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Jesus Montero Bad News/Good News

hypothesis: it is impossible for a regular high-five to look cool in a photograph
hypothesis: it is impossible for a regular high-five to look cool in a photograph

It's funny the way we forget what time does. It seemed absolutely impossible that the Mariners would trade Ichiro, until the Mariners traded Ichiro. Most of us got used to it within, I don't know, a week. It seemed highly unlikely that Justin Smoak would once again be a complete and utter pile of crap. Most of us got used to it within, I don't know, a week. When the Michael Pineda/Jesus Montero trade went down, we were floored, and we didn't quite know what to make of things. Most of us got used to it within, I don't know, some weeks. That trade became official at the end of last January, which was obviously well under a year ago. It might as well have been five years ago. The emotions I felt in the immediate aftermath are, today, entirely inaccessible. If I were an actor, and someone told me to act like the Mariners had just made a blockbuster trade out of nowhere, I wouldn't be able to draw upon that experience.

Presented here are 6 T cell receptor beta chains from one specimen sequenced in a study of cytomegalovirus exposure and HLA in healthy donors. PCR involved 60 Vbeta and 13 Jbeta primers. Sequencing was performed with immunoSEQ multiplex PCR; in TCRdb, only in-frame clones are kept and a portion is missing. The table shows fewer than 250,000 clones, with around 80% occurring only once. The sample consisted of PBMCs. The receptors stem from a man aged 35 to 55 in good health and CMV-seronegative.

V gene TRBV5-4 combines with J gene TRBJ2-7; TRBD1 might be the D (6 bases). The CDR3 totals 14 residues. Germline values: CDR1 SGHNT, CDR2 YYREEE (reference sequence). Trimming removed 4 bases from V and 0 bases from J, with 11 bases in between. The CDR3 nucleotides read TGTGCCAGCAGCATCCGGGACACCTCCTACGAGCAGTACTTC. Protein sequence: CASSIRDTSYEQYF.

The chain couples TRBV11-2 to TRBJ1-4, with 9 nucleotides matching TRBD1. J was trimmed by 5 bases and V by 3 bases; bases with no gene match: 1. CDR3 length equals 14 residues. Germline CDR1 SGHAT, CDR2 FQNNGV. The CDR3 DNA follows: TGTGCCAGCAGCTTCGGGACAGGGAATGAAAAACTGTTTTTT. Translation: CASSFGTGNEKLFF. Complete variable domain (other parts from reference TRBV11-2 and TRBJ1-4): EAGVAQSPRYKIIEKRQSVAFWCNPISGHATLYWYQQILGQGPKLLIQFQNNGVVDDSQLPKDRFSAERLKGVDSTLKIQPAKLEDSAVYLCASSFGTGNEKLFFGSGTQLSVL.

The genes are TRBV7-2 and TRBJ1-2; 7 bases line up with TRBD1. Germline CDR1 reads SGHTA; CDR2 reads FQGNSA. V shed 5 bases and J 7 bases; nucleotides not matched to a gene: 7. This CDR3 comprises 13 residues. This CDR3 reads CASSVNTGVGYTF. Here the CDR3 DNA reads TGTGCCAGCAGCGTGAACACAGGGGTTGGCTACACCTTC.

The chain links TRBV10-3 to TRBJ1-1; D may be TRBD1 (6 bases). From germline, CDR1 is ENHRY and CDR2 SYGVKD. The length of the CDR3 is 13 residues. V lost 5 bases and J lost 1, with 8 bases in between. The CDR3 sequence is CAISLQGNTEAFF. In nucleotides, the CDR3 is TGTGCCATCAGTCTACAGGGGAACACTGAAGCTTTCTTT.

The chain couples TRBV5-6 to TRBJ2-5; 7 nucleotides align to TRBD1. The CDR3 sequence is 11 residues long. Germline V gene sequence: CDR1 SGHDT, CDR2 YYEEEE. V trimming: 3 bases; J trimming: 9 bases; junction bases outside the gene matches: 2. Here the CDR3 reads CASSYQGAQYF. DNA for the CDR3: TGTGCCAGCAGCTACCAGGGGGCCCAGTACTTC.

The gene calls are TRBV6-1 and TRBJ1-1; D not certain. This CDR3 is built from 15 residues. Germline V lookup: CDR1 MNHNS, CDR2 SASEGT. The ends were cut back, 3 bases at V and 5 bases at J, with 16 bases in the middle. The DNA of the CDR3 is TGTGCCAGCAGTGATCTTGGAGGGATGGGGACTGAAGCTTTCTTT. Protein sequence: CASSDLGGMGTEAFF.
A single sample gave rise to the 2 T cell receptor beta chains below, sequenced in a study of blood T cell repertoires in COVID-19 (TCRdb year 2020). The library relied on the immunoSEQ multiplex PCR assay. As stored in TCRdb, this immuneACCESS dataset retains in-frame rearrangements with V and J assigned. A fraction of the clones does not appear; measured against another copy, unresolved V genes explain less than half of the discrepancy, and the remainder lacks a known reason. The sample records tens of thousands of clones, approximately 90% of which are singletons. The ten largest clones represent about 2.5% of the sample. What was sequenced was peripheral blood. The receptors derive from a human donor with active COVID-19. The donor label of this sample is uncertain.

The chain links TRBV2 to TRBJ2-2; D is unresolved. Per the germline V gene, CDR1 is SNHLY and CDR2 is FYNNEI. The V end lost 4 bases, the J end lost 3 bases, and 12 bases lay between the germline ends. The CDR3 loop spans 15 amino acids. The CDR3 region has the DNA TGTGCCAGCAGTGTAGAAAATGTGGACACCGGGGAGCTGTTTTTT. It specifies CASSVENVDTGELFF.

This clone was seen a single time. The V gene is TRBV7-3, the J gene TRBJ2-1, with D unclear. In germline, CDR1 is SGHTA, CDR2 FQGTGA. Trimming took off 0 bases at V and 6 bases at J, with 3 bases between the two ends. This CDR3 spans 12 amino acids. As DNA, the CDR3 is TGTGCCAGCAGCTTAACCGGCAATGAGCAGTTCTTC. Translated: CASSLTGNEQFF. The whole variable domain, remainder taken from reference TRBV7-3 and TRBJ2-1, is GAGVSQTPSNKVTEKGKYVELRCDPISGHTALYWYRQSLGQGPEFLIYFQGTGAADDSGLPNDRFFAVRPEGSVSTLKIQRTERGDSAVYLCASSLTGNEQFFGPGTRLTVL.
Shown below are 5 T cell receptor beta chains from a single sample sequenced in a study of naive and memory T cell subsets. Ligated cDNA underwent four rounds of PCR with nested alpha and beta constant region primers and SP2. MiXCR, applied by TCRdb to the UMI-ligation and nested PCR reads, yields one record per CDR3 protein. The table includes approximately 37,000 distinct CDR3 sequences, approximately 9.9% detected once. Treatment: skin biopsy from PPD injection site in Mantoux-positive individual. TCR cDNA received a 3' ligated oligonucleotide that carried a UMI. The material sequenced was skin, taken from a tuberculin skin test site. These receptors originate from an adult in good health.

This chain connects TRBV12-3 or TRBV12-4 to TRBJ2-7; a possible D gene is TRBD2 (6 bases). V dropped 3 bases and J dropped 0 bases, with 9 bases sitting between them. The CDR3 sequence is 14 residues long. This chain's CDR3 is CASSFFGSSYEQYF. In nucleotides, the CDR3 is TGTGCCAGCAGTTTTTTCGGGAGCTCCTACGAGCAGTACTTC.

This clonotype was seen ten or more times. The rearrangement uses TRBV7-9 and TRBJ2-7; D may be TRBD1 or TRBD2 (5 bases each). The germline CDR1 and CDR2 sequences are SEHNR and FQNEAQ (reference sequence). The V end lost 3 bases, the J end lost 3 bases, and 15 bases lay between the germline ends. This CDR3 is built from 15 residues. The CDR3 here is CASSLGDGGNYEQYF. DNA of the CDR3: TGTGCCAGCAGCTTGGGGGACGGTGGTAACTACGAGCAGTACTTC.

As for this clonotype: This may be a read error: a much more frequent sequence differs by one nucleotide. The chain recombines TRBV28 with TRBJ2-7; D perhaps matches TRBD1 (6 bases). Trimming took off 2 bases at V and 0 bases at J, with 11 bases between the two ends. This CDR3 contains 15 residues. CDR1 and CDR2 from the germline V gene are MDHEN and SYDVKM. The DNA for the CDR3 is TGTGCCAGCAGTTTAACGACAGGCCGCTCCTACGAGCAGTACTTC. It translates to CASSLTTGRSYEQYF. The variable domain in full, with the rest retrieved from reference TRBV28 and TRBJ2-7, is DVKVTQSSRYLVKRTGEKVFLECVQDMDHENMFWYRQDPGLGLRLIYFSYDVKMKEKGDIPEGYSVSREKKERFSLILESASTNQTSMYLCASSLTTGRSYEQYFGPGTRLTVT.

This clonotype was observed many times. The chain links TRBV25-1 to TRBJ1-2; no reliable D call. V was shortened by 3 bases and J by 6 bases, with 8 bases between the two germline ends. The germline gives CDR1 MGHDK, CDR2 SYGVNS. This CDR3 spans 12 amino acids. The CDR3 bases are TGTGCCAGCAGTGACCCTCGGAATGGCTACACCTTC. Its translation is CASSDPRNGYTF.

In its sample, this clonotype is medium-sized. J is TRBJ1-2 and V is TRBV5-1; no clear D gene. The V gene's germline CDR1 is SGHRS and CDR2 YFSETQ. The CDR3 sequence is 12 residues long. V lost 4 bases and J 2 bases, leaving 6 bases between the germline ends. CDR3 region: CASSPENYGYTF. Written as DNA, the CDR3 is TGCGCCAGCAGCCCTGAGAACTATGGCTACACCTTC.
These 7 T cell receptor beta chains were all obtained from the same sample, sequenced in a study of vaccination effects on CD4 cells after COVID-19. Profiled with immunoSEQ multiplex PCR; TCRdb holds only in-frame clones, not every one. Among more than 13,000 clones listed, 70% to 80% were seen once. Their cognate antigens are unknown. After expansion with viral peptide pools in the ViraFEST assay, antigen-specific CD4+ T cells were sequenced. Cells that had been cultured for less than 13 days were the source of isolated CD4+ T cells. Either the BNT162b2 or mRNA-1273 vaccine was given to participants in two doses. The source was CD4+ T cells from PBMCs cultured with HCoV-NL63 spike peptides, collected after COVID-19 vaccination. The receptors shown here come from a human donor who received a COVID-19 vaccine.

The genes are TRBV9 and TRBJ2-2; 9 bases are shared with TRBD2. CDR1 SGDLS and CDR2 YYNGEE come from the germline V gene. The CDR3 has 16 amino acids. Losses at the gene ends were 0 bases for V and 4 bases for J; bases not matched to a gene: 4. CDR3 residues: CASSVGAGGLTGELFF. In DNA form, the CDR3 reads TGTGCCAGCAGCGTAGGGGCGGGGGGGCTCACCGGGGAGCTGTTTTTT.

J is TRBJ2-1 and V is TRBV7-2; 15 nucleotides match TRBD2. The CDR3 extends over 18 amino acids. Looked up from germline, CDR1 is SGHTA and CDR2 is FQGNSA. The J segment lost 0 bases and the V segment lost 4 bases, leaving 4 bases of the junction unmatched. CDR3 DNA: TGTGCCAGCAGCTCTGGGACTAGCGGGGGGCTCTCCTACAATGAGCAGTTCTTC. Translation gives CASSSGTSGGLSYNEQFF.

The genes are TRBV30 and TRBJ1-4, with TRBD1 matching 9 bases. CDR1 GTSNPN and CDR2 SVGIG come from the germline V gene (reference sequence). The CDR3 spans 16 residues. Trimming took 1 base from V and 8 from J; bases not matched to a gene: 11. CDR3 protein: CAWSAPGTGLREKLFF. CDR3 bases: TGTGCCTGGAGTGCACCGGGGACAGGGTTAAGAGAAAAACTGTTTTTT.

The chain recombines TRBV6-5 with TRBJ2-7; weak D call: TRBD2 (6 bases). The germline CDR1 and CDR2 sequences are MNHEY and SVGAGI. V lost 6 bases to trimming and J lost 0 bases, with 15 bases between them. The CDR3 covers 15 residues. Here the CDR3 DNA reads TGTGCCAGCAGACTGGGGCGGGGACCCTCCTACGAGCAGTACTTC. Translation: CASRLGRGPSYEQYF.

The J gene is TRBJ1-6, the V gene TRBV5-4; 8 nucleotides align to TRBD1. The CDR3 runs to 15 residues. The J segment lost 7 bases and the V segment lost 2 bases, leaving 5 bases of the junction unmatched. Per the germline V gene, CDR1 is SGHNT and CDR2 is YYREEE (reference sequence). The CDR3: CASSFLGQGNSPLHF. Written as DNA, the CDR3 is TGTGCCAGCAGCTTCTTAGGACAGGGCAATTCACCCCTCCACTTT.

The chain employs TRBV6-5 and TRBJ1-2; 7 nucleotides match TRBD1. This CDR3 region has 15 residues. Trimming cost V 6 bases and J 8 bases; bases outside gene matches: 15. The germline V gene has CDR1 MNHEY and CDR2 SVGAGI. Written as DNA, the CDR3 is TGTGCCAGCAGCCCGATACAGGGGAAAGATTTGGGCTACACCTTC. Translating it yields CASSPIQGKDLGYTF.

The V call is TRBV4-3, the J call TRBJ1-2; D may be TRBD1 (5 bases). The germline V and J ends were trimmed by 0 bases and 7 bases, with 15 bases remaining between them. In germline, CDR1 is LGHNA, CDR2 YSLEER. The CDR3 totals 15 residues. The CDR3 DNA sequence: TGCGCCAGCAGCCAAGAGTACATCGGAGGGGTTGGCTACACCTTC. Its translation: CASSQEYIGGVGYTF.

Those were terrifying and exhilarating times. On a Friday afternoon, the Mariners landed their young impact bat, in exchange for a developing ace. We were sad to lose Pineda, but they were sad to lose Montero, because Montero had as much non-Harper prospect hype as anyone in the world. The only question with Montero was whether or not he would catch. The hit tool -- people just took the hit tool, and the power tool, for granted.

So anyway, I don't need to review the whole trade. Montero was an exciting get, because he was a possible catcher who could hit for real power and get slotted into the middle of the lineup. And more than that, he was a righty with a knack for hitting to the opposite field. Jack Zduriencik:

"I do think that [Montero]’ll be an exciting player. And he’s got a great skill-set for this ballpark (Safeco Field), since he drives the ball the other way so well."

Safeco had a reputation for killing right-handed hitters, and it earned it. Safeco didn't have a reputation for killing Bret Boone, because Boone knew how to hit and hit for power to right. Safeco only killed righties who hit like righties, and Boone didn't hit like a righty. The hope was that Montero wouldn't hit like a righty, either. That Montero could go the other way was a major reason why he appealed to the Mariners so damn much.

Since the Mariners traded for Jesus Montero, the Mariners played a whole season. According to FanGraphs, in 2012 Montero hit three home runs to the opposite field. According to FanGraphs, in 2011 Montero hit three home runs to the opposite field, in 12 percent as many plate appearances. Not one of those opposite-field home runs in 2012 was hit in Safeco, as Montero instead went yard in Texas, Tampa Bay, and New York.